National Cancer Fund Imminent As Covid-19 Consequences Will Increase Cases — Charles Santiago

Poverty and job and income losses brought about by Covid-19 mean that the government must act now on cancer care.

We already know that cancer is the fourth most common cause of death in Malaysia. The question is if the situation will become worse due to Covid-19.

Poverty is associated with higher cancer rates, cancer risk factors such as obesity, and lack of access to cancer screening and treatment.

In Malaysia, 580,000 households have slipped into the B40 economic category due to the Covid-19 pandemic. JobStreet estimates two million Malaysians will end up unemployed.

Since poverty, income and job losses are persistent problems, the government should establish a National Cancer Fund under the 12th Malaysia Plan to ensure access to treatment and medication for the poor.

Dr André Ilbawi of the World Health Organization (WHO) said the pandemic’s impact on cancer care has been devastating, with 50 per cent of governments’ cancer services partially or completely disrupted.

According to him, late diagnosis is common, and interruptions in therapy or abandonment have increased significantly. Dr Ilbawi also warned that this would likely have an impact on the total number of cancer deaths in coming years.  

In our case, the Global Cancer Observatory reported that 128,018 Malaysians have been diagnosed with cancer since 2015, with 48,639 new cases and 29,530 deaths last year.

In 2020, daily new cancer cases have doubled within four years, recording 133 new cases and 80 deaths per day due to cancer.

We should ask ourselves this question: how would Malaysians who have lost jobs due to the pandemic and are struggling to put food on the table or make rent, afford cancer treatments?

The cost of cancer medication and chemotherapy could easily range from RM50,000 to a whopping RM395,000.

According to the George Institute for Global Health, around 51 per cent who spent 30 per cent of their annual household incomes related to cancer care will be pushed into financial catastrophe after a year from diagnosis.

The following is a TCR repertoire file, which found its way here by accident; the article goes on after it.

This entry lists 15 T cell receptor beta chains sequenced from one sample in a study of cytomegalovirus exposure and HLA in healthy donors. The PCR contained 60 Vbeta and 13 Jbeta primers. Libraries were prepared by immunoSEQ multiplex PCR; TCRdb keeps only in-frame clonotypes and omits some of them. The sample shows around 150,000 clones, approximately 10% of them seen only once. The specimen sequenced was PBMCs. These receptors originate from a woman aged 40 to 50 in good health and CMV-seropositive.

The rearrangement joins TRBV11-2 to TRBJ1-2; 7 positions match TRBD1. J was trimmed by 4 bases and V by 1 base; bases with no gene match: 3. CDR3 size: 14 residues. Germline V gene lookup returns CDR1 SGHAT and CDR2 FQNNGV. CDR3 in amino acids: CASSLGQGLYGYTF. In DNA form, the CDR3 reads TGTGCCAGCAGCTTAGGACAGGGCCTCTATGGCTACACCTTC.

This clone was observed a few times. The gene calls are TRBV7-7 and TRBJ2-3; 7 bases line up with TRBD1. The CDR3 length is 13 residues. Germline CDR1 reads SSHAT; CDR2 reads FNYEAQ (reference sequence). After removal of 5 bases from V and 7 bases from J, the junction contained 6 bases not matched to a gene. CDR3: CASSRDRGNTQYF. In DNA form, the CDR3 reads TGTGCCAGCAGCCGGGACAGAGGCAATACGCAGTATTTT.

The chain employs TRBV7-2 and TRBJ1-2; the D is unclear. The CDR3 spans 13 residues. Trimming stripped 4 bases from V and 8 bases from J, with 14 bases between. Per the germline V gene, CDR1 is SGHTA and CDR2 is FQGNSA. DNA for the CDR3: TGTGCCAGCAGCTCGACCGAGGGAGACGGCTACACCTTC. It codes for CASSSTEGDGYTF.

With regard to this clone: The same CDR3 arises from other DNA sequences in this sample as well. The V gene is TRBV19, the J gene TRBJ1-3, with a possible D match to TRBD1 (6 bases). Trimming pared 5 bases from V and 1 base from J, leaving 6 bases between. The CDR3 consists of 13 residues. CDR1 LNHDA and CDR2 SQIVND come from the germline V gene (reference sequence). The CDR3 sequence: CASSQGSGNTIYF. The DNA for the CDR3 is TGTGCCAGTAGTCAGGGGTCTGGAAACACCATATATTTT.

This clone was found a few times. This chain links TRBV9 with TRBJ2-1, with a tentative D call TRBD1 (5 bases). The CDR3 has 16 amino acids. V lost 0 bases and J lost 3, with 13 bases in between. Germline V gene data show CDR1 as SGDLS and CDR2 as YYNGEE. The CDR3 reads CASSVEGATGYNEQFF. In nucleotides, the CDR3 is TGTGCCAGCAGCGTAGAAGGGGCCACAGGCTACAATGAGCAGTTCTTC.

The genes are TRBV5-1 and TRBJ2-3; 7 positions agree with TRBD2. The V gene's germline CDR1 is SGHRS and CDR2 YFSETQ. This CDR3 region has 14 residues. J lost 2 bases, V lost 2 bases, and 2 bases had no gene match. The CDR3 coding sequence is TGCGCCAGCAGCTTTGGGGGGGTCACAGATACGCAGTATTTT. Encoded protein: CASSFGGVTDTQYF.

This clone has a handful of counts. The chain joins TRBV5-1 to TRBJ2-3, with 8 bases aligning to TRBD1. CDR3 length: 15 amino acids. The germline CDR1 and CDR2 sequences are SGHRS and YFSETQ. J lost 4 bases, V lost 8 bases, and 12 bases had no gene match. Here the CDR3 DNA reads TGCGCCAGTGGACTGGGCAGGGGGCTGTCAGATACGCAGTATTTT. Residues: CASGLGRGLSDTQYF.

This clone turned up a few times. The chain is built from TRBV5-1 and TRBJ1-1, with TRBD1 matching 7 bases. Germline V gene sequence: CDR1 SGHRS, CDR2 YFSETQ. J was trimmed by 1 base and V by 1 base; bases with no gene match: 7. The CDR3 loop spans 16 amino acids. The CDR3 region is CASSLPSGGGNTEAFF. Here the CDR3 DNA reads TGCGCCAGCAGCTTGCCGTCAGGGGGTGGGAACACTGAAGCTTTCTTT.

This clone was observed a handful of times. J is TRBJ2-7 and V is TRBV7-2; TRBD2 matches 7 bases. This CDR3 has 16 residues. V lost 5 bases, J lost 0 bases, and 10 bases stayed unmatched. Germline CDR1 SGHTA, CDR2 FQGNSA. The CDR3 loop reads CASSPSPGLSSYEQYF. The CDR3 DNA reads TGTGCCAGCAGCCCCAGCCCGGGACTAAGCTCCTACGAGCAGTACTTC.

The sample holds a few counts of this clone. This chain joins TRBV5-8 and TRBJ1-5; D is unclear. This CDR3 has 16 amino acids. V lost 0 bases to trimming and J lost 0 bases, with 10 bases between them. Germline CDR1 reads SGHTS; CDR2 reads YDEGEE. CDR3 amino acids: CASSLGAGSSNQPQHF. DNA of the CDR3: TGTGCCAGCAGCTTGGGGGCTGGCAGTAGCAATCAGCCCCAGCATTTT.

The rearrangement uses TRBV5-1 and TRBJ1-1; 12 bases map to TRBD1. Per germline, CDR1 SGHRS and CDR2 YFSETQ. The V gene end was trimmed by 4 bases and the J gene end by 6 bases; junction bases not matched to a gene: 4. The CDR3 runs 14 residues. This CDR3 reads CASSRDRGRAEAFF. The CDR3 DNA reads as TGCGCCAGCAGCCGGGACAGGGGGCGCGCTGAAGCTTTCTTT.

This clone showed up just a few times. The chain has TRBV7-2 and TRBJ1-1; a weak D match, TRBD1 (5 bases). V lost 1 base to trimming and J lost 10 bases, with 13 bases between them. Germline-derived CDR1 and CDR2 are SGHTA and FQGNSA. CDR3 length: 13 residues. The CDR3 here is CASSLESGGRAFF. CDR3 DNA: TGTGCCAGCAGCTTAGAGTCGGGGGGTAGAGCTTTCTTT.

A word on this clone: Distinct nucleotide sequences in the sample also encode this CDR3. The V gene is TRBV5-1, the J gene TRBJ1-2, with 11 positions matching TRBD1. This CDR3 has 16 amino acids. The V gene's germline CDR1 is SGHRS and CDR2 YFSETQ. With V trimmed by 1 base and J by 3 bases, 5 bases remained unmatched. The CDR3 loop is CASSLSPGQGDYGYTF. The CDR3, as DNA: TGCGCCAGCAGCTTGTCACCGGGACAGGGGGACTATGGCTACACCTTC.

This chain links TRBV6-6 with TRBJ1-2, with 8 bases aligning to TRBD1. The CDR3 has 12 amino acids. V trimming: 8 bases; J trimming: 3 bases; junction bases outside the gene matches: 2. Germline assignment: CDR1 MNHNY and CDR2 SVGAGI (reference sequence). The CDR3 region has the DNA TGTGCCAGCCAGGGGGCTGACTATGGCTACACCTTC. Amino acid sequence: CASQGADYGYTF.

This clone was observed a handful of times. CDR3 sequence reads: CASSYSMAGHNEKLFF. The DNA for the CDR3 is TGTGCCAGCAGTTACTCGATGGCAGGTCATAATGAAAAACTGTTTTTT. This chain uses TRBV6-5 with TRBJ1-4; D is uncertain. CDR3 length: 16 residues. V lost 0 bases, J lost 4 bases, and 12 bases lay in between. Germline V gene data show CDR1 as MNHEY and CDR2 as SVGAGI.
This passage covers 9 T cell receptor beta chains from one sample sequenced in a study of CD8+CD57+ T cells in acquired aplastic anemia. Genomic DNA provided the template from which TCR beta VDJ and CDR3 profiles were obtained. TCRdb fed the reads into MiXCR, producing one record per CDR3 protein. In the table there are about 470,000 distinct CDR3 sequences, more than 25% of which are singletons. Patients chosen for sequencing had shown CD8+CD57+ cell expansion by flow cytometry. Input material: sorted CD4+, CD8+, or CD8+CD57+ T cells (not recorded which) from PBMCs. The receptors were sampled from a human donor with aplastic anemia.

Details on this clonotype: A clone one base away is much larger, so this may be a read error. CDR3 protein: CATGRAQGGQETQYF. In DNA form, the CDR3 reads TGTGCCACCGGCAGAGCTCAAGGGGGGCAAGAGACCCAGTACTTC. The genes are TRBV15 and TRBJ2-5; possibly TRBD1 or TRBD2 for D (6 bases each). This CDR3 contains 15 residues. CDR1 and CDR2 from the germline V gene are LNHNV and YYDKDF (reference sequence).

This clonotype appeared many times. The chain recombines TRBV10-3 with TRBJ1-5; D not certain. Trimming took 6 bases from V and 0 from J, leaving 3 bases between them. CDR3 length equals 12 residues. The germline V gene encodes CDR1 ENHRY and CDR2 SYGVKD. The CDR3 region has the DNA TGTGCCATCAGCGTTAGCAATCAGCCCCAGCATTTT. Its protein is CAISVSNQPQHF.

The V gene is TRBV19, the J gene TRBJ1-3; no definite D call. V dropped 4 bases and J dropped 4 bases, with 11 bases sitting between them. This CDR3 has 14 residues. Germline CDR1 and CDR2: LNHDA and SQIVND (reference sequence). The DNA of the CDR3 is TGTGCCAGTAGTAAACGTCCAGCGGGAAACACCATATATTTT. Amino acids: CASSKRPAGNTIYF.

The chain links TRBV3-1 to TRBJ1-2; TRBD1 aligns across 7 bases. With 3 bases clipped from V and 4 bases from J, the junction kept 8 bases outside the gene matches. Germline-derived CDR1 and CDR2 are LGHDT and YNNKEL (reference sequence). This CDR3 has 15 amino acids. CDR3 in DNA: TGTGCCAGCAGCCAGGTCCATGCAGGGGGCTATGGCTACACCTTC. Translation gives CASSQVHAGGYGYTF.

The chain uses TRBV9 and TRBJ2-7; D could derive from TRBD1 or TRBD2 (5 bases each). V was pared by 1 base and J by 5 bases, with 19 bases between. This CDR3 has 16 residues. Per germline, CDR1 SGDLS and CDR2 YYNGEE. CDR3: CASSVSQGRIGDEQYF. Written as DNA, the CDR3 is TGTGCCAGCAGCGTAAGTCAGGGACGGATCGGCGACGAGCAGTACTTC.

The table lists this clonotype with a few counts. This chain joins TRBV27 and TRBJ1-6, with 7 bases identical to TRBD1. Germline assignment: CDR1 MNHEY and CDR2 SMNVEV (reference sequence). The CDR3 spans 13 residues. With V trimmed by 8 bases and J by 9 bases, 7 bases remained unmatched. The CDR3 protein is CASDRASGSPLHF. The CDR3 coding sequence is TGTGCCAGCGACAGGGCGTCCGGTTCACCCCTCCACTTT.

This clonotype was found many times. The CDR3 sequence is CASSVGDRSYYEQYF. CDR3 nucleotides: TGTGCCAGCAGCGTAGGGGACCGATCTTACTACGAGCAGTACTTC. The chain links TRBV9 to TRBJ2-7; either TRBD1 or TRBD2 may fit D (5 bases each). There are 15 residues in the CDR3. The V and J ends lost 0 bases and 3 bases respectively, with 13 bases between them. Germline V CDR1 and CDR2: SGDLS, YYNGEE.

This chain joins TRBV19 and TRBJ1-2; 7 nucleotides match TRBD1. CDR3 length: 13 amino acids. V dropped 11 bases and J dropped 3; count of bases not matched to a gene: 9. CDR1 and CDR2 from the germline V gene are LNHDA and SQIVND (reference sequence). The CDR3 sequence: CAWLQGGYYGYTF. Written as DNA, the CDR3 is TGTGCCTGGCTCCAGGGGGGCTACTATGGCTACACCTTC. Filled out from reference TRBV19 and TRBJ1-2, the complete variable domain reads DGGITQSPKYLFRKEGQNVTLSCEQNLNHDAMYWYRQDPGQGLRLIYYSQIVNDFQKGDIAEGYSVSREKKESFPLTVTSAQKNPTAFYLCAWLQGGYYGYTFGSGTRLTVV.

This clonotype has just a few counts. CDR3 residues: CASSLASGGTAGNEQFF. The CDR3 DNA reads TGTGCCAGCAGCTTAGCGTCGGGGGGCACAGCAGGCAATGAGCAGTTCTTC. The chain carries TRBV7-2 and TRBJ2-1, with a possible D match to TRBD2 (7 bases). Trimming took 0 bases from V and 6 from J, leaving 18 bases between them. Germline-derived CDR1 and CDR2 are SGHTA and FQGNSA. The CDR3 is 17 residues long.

According to Malaysian Employers Federation president Syed Hussain Syed Husman, many jobs lost during the Covid-19 pandemic may not be refilled when the economy reopens, even when the population is fully vaccinated, because of the much-changed employment landscape in the new normal.

Labour demand may nosedive with the shift to remote working, automation and digitalisation.

The government should therefore inject a minimum of RM50 million to set up the National Cancer Fund to help those with a household income of RM5,000 and below, making drugs and treatment affordable and accessible to the poor.

Currently, Malaysia as an upper-middle country only has 117 oncologists in the country: out of this, 68 are in the private sector, 35 in public hospitals, and 14 in universities.

This means that Malaysia still lacks 183 oncologists, which is 2.5 times lesser than the WHO’s recommendation of 300 for its population of 31.6 million.  

As only about 17 new oncologists are produced yearly according to existing master’s degree programmes, Malaysia needs more than ten years to achieve the 300-oncologist benchmark.

Hence, the National Cancer Fund should also aim to invest more in human capital and infrastructure to ensure that more oncologists are trained.

And as late diagnosis lowers survival rates, the government must also look at an integrated plan, similar to the National Comprehensive Cancer Control Programme in the United States, in establishing coalitions, assessing the burden of cancer care, determining priorities, and developing and implementing comprehensive cancer control plans.

I have been talking about the setting up of a National Cancer Fund over the last few years, but it has fallen on deaf ears.

Poverty and job and income losses brought about by the Covid-19 pandemic mean that the government must act now.

Charles Santiago is the Member of Parliament for Klang.

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